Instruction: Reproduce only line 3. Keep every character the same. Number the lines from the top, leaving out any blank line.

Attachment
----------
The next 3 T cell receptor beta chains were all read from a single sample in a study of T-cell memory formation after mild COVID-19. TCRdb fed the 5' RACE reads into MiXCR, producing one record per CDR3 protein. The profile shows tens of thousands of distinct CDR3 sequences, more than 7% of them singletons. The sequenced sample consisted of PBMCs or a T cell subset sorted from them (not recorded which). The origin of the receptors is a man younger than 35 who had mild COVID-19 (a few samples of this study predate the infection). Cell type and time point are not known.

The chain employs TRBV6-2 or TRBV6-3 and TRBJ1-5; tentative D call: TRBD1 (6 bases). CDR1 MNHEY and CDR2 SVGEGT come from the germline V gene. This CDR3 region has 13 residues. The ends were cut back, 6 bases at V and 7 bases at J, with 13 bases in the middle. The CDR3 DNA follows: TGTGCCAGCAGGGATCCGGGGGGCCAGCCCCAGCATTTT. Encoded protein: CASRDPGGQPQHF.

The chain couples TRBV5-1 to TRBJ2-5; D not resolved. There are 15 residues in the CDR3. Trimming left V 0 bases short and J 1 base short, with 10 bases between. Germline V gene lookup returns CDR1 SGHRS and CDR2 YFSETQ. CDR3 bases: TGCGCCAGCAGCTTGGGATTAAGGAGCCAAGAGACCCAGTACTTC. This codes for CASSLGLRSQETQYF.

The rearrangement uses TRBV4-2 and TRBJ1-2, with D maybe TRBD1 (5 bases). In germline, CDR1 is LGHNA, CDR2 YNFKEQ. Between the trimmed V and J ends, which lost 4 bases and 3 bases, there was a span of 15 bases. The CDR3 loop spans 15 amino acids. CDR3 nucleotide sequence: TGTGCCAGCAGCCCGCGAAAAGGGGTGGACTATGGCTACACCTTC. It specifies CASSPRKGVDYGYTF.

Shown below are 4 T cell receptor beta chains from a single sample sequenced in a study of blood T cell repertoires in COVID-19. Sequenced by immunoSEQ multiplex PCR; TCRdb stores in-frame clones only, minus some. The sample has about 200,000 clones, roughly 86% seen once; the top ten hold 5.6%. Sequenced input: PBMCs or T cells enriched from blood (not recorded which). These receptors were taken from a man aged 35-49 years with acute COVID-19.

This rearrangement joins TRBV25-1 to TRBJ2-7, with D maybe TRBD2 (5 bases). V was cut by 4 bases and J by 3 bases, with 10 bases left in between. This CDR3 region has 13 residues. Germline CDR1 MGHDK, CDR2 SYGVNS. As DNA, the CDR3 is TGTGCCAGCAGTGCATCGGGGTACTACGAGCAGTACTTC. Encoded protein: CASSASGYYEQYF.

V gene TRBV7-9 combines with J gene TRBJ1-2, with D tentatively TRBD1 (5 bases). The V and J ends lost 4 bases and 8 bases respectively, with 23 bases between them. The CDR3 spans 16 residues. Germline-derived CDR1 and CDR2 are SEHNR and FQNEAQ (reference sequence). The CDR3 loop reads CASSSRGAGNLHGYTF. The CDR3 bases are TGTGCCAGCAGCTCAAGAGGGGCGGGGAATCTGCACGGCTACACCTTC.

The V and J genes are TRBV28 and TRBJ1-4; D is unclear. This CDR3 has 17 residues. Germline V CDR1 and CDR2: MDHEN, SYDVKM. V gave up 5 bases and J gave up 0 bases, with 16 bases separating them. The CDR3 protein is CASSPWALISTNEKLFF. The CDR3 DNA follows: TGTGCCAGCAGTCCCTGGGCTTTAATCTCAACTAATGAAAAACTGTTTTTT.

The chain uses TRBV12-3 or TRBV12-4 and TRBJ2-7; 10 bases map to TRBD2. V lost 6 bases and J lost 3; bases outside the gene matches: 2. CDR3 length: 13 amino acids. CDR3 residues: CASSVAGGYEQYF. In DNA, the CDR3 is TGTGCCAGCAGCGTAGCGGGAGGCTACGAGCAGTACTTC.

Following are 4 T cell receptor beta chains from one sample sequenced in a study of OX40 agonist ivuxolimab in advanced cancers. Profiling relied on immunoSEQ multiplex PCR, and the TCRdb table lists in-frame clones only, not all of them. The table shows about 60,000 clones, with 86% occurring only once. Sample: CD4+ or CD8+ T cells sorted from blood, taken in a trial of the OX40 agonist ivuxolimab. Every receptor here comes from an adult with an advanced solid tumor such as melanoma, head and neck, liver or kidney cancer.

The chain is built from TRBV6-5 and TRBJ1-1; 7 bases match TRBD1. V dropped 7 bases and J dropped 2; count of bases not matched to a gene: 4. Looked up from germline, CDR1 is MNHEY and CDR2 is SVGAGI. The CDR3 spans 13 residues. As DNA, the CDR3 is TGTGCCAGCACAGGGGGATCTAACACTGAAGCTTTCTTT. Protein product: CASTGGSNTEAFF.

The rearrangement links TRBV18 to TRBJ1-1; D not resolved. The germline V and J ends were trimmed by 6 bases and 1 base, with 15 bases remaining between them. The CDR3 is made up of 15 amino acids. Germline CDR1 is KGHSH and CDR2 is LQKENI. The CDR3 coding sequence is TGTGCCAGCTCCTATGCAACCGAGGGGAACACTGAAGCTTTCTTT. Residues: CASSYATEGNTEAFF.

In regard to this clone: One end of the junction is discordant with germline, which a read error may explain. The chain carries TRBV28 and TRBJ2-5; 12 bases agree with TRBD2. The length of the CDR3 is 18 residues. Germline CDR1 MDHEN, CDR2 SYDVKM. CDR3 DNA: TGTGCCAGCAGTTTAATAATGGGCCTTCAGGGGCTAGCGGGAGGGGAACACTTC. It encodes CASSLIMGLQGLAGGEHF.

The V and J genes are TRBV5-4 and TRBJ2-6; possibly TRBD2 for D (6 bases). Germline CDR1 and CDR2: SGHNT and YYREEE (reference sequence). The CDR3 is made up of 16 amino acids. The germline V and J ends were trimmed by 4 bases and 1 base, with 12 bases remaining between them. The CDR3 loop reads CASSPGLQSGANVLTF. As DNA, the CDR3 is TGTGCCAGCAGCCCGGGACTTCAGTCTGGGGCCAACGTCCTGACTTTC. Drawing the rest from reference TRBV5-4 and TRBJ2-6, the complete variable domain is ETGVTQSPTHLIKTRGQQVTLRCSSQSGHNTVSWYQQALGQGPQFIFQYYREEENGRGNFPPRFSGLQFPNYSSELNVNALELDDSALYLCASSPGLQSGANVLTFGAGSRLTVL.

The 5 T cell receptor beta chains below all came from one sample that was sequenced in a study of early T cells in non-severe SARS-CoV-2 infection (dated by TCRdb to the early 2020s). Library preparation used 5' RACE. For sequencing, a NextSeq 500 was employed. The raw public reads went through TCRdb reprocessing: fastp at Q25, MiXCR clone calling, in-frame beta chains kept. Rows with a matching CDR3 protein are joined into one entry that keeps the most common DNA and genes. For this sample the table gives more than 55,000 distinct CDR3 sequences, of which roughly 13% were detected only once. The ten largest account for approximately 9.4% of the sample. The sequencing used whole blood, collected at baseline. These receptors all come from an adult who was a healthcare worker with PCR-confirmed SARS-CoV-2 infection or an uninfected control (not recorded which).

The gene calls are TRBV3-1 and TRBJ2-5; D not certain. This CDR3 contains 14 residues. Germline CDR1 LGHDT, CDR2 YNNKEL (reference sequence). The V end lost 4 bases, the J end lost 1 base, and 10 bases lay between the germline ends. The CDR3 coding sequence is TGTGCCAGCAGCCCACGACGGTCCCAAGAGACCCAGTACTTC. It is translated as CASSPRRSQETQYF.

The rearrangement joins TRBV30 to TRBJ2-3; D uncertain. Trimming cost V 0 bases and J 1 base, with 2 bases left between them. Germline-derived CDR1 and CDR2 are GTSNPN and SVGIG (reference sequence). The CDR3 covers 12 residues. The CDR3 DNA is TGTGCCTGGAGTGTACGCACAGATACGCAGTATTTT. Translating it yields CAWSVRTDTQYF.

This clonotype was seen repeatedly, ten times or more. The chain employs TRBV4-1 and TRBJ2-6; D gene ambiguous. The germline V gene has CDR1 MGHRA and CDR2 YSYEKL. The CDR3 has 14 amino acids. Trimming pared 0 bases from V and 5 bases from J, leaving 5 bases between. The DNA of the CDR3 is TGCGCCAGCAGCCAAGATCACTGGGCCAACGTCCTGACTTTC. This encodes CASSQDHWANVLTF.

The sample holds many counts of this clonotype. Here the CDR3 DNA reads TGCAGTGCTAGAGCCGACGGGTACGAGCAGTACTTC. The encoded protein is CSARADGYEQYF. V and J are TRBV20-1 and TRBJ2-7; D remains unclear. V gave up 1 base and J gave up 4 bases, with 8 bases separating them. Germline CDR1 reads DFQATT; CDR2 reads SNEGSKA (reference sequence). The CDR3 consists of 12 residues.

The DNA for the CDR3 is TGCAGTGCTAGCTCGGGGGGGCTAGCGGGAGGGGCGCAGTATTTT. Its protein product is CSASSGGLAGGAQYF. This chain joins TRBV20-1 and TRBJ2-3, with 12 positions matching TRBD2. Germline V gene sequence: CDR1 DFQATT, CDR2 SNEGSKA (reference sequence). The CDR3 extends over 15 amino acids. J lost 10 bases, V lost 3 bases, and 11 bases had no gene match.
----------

The chain couples TRBV5-1 to TRBJ2-5; D not resolved. There are 15 residues in the CDR3. Trimming left V 0 bases short and J 1 base short, with 10 bases between. Germline V gene lookup returns CDR1 SGHRS and CDR2 YFSETQ. CDR3 bases: TGCGCCAGCAGCTTGGGATTAAGGAGCCAAGAGACCCAGTACTTC. This codes for CASSLGLRSQETQYF.